Avoid the sugar slump after meals: Blue pea extract could keep your blood sugar levels stable


Keep your sugar levels at bay after meals by consuming blue pea extracts, according to a study published in the journal BMC Complementary and Alternative Medicine. Researchers at Chulalongkorn University in Thailand looked at the effects of blue pea (Clitoria ternatea L.) flower extracts on postprandial plasma glycemia response and antioxidant activity.

For the study, the research team recruited 15 healthy men aged between 22 and 40 years old with a body mass index in the range of 18.5 to 22.9 kilograms per square meter (kg/m2). The participants were randomly divided into five groups. Each group was assigned to drink one of the five beverages prepared for the study: 50 grams (g) of sugar in 400 milliliters (mL) of water; 1 g of blue pea flower extract in 400 mL of water; 2 g of blue pea flower extract in 400 mL of water; 50 g sugar and 1 g blue pea flower extract in 400 mL of water; and 50 g sugar and 2 g blue pea flower extract in 400 mL of water. Researchers also measured incremental postprandial plasma glucose, insulin, uric acid, antioxidant capacities, and lipid peroxidation.

Eating foods and drinking beverages with high sugar content induces postprandial hyperglycemia, which may lead to overstimulation of insulin, causing hyperinsulinemia. In the study, participants who consumed sugar with one and two grams of blue pea flower extracts experienced a suppression in the postprandial plasma glucose and insulin levels. In addition, their plasma antioxidant capacity, oxygen radical absorbance capacity (ORAC), and Trolox equivalent antioxidant capacity (TEAC) increased, while malondialdehyde (MDA) levels decreased.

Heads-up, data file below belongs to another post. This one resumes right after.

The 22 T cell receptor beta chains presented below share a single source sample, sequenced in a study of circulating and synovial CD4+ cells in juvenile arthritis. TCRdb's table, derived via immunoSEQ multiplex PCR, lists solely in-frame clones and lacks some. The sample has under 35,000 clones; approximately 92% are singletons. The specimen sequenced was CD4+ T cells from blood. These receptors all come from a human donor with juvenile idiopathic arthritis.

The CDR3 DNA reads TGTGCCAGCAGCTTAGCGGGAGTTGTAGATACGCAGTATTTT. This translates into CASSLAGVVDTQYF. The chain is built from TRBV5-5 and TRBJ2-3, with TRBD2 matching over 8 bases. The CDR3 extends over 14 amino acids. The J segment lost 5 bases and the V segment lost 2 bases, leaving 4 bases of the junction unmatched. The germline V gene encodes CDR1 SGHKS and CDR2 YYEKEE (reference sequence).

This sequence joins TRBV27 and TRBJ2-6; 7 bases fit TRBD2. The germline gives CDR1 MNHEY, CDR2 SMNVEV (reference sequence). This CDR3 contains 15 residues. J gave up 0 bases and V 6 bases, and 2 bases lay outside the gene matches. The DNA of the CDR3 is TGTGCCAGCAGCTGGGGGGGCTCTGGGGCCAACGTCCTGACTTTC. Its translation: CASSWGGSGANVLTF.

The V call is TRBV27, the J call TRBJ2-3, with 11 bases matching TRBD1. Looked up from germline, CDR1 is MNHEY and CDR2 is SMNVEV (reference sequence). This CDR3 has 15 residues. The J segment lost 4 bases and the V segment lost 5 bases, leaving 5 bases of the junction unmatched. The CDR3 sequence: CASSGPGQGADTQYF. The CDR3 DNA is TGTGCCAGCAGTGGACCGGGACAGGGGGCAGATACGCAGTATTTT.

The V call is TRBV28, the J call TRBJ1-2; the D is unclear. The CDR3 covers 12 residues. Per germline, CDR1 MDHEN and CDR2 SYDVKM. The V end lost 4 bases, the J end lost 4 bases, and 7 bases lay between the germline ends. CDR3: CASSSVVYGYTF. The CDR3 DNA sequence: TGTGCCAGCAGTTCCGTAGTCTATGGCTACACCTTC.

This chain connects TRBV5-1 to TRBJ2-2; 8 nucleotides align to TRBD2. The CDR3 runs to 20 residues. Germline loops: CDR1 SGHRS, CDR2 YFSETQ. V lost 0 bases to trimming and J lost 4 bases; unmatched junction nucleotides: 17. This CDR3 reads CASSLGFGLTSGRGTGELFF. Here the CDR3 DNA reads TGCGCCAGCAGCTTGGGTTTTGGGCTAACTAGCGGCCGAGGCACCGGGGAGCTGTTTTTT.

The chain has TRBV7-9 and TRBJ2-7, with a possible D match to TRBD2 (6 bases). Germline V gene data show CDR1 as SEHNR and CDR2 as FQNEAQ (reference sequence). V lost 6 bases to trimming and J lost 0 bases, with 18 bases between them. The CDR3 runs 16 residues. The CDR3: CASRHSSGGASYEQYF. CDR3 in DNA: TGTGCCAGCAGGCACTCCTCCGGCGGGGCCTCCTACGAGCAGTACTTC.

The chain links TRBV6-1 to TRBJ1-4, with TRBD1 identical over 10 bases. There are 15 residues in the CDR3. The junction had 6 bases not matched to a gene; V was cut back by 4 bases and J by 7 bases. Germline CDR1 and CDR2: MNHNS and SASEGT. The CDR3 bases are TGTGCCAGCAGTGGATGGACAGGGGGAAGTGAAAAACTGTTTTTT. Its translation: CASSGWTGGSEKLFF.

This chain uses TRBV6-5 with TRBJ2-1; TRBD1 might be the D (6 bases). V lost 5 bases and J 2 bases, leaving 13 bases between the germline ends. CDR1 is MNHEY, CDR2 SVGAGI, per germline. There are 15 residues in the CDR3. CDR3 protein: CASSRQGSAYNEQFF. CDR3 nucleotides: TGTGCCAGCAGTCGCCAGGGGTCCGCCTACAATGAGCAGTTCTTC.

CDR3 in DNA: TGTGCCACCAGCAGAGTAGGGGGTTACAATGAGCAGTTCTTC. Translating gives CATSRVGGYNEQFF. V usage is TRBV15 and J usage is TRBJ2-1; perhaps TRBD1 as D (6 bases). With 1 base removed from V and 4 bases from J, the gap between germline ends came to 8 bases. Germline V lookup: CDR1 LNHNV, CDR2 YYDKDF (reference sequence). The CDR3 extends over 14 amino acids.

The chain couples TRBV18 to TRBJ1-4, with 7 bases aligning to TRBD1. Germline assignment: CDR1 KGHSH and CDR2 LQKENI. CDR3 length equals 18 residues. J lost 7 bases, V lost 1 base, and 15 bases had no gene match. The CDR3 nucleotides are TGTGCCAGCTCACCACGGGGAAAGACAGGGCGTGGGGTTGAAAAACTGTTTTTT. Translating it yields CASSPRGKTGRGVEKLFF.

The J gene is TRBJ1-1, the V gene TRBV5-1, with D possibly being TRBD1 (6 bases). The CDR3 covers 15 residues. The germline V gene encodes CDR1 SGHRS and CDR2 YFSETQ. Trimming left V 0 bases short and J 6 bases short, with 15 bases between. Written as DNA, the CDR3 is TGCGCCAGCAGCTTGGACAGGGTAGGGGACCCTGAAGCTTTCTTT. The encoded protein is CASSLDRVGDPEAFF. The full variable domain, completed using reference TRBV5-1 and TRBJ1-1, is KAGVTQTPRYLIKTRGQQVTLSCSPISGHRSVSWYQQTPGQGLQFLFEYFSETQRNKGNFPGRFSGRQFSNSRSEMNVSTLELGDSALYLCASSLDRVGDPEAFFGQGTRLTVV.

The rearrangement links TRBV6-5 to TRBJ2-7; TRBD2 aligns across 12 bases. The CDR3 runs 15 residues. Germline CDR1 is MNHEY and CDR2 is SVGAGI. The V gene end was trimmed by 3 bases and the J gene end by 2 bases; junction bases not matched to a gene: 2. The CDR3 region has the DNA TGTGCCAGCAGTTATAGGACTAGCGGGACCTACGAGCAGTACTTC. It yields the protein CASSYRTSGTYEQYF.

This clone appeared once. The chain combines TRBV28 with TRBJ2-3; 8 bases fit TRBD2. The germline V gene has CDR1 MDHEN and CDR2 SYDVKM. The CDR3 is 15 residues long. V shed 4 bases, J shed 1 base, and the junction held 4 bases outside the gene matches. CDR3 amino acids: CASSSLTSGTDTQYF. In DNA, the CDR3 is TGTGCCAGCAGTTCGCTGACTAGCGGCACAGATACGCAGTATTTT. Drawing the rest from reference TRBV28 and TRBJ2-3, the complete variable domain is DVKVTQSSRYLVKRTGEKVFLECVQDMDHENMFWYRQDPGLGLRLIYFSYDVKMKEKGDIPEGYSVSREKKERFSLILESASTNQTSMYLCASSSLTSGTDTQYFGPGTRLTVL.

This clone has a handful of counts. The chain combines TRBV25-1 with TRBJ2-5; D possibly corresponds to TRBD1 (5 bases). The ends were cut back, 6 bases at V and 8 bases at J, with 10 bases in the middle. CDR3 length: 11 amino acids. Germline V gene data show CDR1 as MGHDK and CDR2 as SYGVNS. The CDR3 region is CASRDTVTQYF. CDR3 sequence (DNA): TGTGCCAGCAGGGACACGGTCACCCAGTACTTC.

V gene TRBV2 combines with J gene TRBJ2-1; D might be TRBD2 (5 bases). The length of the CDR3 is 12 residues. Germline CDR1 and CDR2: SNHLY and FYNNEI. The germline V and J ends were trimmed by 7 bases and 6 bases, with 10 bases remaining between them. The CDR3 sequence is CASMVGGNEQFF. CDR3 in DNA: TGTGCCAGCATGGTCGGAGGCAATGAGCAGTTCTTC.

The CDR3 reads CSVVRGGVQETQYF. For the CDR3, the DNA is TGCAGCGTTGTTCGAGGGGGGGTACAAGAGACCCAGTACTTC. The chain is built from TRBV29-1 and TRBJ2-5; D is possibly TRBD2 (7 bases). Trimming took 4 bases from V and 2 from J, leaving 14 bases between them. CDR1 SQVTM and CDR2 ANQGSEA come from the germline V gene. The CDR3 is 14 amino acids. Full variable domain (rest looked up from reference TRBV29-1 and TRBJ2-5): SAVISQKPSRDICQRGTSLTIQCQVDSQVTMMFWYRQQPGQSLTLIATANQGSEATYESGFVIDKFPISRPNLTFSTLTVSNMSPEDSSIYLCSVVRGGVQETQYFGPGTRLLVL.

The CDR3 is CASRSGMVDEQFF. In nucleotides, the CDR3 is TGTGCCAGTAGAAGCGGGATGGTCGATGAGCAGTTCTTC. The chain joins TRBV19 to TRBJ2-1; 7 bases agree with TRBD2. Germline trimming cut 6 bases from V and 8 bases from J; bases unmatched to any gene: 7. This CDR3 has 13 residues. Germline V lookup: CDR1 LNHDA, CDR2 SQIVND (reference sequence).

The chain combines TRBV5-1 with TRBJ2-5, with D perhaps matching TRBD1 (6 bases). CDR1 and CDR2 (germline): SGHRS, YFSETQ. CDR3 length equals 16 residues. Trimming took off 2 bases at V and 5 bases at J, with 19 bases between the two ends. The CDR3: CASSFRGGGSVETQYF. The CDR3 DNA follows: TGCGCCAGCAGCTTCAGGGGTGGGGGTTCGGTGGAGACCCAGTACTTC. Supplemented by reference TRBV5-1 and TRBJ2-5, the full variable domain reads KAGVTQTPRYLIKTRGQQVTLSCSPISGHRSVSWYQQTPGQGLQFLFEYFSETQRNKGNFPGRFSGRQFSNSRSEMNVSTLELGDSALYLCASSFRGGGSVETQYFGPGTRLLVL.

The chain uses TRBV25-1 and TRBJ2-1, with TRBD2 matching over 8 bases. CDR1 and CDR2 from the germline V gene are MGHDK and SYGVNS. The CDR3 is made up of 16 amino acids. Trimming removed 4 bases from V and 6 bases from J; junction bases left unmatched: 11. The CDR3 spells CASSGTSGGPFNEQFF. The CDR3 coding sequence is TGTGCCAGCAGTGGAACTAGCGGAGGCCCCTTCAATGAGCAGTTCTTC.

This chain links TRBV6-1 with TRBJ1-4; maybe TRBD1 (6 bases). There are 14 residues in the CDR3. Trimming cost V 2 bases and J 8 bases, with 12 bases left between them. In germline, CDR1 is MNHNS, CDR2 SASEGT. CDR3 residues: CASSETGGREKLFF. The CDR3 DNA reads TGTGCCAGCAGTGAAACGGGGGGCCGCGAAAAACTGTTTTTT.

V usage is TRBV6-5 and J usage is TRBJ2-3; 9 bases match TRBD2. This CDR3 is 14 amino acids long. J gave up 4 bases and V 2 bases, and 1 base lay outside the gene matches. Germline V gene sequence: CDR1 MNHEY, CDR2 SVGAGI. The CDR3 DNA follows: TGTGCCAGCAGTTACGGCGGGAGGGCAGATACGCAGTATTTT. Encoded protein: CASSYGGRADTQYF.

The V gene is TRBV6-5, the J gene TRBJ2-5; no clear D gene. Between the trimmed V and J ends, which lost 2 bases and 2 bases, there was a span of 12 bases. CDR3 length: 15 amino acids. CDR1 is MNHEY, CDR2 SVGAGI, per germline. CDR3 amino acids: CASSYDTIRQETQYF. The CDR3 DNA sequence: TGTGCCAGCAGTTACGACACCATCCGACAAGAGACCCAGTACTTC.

Moreover, the consumption of blue pea flower extract inhibited the reductions in ORAC and TEAC and the increase in plasma MDA caused by sugar. However, the intake of blue pea flower extract alone did not cause any effect on glucose and insulin levels. This suggested that drinking blue pea flower does not produce hypoglycemia in the fasting state because its antihyperglycemic effect is not involved in the insulin-secreting activity.

Based on the findings of the study, the researchers concluded that blue pea flower extract improved postprandial glucose, insulin, and antioxidant activity when consumed with sugar in healthy men.

Tips on managing blood sugar levels

Blood sugar levels can be affected by what you eat. Foods such as non-starchy vegetables, leafy greens, whole fruit, whole grains, legumes, healthy fats, and lean protein help regulate blood sugar. In addition, the way you eat also affects the regulation of blood sugar levels. (Related: Foods That Help In Lowering Your Blood Sugar Level.)

Here are some tips on eating to prevent or manage diabetes:

  • Eat food every three to six hours – Eat breakfast within an hour or two after waking up. After that, eat a snack or meal every three to six hours. The body takes about four to six hours to digest a meal. Eating in this manner will help the body keep the blood sugar stable.
  • Have a balanced meal – For a balanced meal, half of your plate should be composed of non-starchy vegetables; the other half should be divided into two with protein and whole-food carbs, such as brown rice, quinoa, beans, legumes, or ancient grains like amaranth, millet, or farro. Compared to processed carbs like white rice, bread, and pasta, these complex carbohydrates contain more fiber and nutrients that help regulate blood sugar levels.
  • Eat bigger meals earlier during the day – Eating more by the end of the day may increase the risk of obesity and diabetes because the body may need to secrete more insulin to control blood sugar, unlike eating earlier in the day.
  • Spread out carbs – Limit consumption of carbohydrate-rich foods like pasta, rice, and sugar, or spreading these out throughout the day to prevent blood sugar spikes.

In addition, high blood sugar levels can be managed by having a healthy lifestyle, such as being more active, losing weight, managing stress, and quitting smoking.

Read more news stories and studies on maintaining healthy blood sugar levels by going to Sweeteners.news.

Sources include:

Science.news

Prevention.com



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